In the representation and compliance business, the phrase ‘agent for service of process’ comes up quite frequently. It’s a broad term used to denote which individual or company is officially responsible for accepting legal documents on a company’s behalf.
There are different terms used for agents for service of process, depending on the context of the agent’s appointment. We’ve outlined a few common examples below.
What is a Process Agent?
In cross-border loan transactions, lenders will often require the appointment of a U.S.-based process agent to receive service of process (SOP) on behalf of a foreign borrower. The loan and/or note agreement governing the transaction will spell out the identity and location of the process agent. Naming a process agent gives the lender comfort that, in case of a default, service on the foreign borrower can be completed in the United States.
For more information, read our white paper ‘What is the Role of a Process Agent?’
What is a Registered Agent?
A company that is forming or qualifying to do business in a certain jurisdiction often must appoint a registered agent to receive SOP on behalf of the company in that jurisdiction. The registered agent serves as a legal address where someone is physically available during normal business hours to receive official notices and documents from the state. Failure to maintain a registered agent can lead to penalties or even revocation of a company’s authority to do business in a given jurisdiction.
Note that some states in the U.S. distinguish further between commercial registered agents and non-commercial registered agents.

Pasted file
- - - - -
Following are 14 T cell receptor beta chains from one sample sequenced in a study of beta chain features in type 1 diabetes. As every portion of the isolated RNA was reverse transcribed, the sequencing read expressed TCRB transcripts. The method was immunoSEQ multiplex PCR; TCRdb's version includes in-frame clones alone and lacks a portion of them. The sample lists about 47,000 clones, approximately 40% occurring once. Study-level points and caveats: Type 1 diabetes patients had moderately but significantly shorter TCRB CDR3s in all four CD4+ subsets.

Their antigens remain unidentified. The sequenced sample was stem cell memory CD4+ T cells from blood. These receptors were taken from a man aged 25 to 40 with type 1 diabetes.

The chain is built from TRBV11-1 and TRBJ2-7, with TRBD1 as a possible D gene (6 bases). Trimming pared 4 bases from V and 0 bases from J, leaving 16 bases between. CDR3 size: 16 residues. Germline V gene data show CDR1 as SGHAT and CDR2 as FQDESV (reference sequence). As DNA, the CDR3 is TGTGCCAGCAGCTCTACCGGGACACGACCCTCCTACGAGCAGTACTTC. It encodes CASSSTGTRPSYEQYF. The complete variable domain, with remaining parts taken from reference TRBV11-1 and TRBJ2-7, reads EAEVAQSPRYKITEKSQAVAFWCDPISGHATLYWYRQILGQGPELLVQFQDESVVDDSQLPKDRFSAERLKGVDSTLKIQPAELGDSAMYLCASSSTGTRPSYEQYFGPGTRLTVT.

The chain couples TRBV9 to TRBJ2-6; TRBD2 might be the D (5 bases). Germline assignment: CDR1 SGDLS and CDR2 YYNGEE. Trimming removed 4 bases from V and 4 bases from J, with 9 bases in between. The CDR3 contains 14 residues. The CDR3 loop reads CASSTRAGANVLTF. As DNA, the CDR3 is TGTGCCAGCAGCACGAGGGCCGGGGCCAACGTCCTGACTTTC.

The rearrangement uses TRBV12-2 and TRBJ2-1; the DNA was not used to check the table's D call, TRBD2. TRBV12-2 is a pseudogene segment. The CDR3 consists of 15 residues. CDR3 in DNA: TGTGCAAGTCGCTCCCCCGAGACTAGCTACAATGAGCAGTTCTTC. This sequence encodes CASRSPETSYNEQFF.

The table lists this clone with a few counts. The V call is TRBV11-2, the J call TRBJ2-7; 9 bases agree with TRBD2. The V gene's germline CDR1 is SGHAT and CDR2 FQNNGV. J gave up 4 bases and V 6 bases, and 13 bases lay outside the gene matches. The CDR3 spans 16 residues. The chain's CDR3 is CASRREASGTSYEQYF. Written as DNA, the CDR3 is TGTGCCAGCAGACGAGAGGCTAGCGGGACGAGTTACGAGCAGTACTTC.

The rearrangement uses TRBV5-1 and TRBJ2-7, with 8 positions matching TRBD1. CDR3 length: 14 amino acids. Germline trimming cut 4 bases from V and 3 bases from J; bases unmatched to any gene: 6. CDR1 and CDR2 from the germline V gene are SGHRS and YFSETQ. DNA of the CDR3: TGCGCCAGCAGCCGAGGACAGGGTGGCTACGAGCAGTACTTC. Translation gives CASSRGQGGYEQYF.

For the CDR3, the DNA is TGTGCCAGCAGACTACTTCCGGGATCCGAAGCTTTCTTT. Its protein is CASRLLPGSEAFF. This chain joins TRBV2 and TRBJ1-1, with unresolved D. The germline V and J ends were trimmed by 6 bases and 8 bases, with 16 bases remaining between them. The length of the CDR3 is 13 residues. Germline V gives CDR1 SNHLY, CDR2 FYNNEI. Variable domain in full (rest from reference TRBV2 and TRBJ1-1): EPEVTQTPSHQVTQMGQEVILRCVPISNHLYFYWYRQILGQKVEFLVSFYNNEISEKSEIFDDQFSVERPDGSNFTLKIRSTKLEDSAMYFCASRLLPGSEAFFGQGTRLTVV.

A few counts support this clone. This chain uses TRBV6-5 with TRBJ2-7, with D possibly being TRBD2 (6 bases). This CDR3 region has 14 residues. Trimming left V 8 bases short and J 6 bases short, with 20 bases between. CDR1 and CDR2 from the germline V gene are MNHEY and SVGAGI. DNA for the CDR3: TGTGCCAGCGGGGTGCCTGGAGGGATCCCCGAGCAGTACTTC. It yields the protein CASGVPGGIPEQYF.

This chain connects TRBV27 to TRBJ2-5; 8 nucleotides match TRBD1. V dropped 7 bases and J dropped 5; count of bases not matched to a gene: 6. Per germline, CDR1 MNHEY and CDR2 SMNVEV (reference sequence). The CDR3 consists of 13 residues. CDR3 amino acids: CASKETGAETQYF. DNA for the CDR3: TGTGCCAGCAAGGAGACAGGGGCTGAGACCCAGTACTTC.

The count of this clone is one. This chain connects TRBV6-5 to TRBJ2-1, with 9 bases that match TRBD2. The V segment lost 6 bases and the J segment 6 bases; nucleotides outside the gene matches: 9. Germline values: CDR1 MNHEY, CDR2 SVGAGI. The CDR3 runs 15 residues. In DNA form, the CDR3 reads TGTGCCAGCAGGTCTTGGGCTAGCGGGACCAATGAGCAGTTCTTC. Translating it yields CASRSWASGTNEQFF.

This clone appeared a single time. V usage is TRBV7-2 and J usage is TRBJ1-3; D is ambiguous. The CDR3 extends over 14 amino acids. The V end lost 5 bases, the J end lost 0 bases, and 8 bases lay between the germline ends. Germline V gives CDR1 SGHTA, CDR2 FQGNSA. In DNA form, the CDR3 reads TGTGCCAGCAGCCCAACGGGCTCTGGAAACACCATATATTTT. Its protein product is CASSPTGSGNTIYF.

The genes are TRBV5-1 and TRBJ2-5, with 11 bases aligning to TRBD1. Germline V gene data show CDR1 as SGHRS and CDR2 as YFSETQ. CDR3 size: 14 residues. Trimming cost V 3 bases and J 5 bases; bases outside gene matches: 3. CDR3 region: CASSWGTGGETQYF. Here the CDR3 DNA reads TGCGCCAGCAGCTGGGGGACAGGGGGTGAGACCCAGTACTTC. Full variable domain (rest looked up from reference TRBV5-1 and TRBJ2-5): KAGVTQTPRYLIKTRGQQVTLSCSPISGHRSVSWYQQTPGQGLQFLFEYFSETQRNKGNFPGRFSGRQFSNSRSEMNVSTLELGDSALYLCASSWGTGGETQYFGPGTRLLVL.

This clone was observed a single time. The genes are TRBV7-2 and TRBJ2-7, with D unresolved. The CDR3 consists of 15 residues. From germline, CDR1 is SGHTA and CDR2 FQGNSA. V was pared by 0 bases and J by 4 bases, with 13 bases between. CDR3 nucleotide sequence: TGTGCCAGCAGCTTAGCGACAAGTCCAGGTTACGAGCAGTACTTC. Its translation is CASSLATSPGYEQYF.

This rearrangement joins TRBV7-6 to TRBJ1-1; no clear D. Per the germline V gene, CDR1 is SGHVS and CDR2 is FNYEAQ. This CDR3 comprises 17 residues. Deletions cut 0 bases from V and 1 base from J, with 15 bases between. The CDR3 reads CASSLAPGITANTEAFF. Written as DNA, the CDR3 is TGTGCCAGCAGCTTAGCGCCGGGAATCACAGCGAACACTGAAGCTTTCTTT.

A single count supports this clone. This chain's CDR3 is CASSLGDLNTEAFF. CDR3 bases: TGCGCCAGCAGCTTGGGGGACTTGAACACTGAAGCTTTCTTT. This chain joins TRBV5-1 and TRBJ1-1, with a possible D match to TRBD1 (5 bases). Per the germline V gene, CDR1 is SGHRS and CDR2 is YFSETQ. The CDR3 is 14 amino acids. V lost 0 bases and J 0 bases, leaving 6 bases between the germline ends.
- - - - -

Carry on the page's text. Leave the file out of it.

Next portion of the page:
What is Special Agency?
A special agency arises when a unit of government requires an agent for service of process as part of its own registration process. An out-of-state company registering with a Department of Insurance, Department of Transportation, Attorney General’s office, or similar government agency will often be called on to appoint an agent for SOP located in the jurisdiction. This appointment is separate and distinct from the appointment of the registered agent with the Secretary of State.
Here is a sampling of some of the agencies/industries that require a special agency appointment:
As the seat of the U.S. federal government, special agency appointments are especially common in Washington D.C.
Determining Which Type of Agency is Needed
Below are a few helpful examples to illustrate when you may need to appoint a registered agent, process agent or special agency.
Still have questions about which kind of agent for service of process you may need? Get in touch with our team.
This content is provided for informational purposes only and should not be considered, or relied upon, as legal advice.